During the residencies, the participants were given the opportunity to develop into and within a team where cooperation between art and science really leads to unique and novel interactions. The unusual presence of a broad palette of teachers and guides, the cases’ idealistic-realistic slant, the small-scale, intimate interactions, and the participants’ intrinsic motivation to work together made this project a valuable learning experience for clients, participants and us as an organisation alike.
Left: Presentation by Puck Vonk and Jiajia Qi. Right: Presentation by Puck Vonk and Jiajia Qi. Photos by Tosca Schift.
1. Point of departure: Becoming Better Traders
The teams are formed, the program is ready. But how do you make sure information is shared in a productive way? First, advise collaborators to break down information frameworks and then build them back up again together, thereby stimulating mutual recognition amongst team members. Expectations are thus adjusted and everyone will be on the same page. Emphasising that interdisciplinary work will be and remains an ongoing learning process is an important aspect of this part of the programme.
2. Collaboration: Evaluating Before Kicking Off
A good conversation is often underestimated. This while communication is essential to getting to know each other and making progress. By unravelling hidden agendas, everyone will be informed about each other’s stakes beforehand. This is extremely important, because in addition to having one’s own agenda, assumptions can be made about the differing individual work processes. An academic will work differently than a graphic designer. What do they expect from each other? Transparency about individual expectations and ways of working possibly prevents friction later on in the process.
3. Methodologies: Re-Framing Focus
In various phases of the projects, we noticed that the freedom given by the cases’ broad description was more of a challenge than conducive to collaboration. The broader your commitment, the more difficult it is to frame – even more so in interdisciplinary collaboration. Therefore, we pressed the participants to re-formulate the initial case in their own interpretation and to make important decisions even in the early stages of their work. When there is no clear goal initially, chances are high that retroactive reparations have to be done at a further stage, which problematizes the primary goal of finding solutions to well-articulated issues.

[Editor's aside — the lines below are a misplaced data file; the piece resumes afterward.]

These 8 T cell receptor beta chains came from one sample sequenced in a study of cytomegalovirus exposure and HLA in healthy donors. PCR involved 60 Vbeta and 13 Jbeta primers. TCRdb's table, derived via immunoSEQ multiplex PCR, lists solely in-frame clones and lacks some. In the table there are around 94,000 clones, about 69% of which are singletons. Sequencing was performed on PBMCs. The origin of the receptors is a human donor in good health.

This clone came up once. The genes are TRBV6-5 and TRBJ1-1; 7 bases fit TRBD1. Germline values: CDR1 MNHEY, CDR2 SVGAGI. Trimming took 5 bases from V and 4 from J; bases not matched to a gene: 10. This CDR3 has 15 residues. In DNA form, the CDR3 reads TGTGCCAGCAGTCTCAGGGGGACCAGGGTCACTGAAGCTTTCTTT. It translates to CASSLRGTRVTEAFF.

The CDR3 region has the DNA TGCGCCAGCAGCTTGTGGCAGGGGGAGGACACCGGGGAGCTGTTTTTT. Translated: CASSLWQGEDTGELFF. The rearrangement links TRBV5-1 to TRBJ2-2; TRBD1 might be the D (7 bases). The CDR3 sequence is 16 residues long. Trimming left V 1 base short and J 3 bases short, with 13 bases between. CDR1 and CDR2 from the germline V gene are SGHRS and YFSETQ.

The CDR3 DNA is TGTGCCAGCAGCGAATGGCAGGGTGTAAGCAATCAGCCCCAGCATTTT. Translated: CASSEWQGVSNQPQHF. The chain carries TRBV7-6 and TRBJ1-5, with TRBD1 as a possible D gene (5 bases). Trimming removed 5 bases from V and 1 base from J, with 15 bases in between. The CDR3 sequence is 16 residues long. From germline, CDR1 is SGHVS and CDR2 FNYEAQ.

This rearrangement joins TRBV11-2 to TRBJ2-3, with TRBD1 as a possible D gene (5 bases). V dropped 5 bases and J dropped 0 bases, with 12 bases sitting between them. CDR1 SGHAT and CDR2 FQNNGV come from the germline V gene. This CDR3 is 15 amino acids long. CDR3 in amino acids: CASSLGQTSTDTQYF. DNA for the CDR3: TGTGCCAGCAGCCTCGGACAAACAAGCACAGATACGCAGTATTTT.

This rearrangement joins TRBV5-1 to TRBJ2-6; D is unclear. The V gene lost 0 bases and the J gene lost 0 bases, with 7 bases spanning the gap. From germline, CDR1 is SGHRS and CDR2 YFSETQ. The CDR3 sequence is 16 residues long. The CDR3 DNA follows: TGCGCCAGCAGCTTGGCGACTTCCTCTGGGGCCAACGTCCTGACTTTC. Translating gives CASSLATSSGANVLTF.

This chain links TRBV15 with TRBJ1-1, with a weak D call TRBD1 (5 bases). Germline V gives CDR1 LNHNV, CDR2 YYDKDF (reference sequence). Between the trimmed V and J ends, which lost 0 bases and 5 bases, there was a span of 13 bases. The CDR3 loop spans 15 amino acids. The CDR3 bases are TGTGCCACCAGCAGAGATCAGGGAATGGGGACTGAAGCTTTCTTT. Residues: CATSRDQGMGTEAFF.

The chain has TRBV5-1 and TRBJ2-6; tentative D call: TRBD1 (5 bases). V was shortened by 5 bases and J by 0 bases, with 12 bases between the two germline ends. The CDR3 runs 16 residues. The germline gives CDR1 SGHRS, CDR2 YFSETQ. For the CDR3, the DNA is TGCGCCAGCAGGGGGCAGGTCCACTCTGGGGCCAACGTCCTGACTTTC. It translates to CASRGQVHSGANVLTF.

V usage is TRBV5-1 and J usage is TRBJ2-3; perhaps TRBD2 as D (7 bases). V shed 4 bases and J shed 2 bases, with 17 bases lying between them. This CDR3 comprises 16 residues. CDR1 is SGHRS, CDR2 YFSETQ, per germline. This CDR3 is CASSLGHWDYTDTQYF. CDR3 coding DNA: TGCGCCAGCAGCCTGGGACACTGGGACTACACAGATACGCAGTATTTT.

4. Creating: The Benefits of Friction
Working together is always difficult. In every team, of whatever composition, no matter the challenge, disagreements, discussions and friction arise. When it comes to interdisciplinary work, each individual has a strong preference for a particular form of work: a designer thinks visually, for example, while an astronomer likes to think in formulas and tables. The transition from one specific approach and mode unique to one discipline to a totally different mode of working is an extremely difficult process. Especially when the question posed by the client clearly is far too complex to answer in three months. Most friction occurred in teams in which the research question was not properly determined and where the choices made were mixed. We decided to resolve this friction with an approach that focused on peer-to-peer feedback, in order to create an even more diverse spectrum of interdisciplinary approaches to the case. This was done through tutor gatherings in which we focused on the questions “What role do you want to have in this team, and what role would you like to have in the project after the pitch?”
5. Narratives : Increasing Impact
Telling your story sometimes seems even more important than having a really good idea. But sometimes a really good idea comes off particularly badly because of a mediocre story. How do you make sure your concept doesn’t become a bluff story, but also doesn’t fall victim to a boring narrative? In this final part of the collaboration, we urge you to focus on the concept’s narrativization, centralizing the process rather than the goal, emphasizing the urgency of viable solutions, and determining what you need of your audience to make it happen.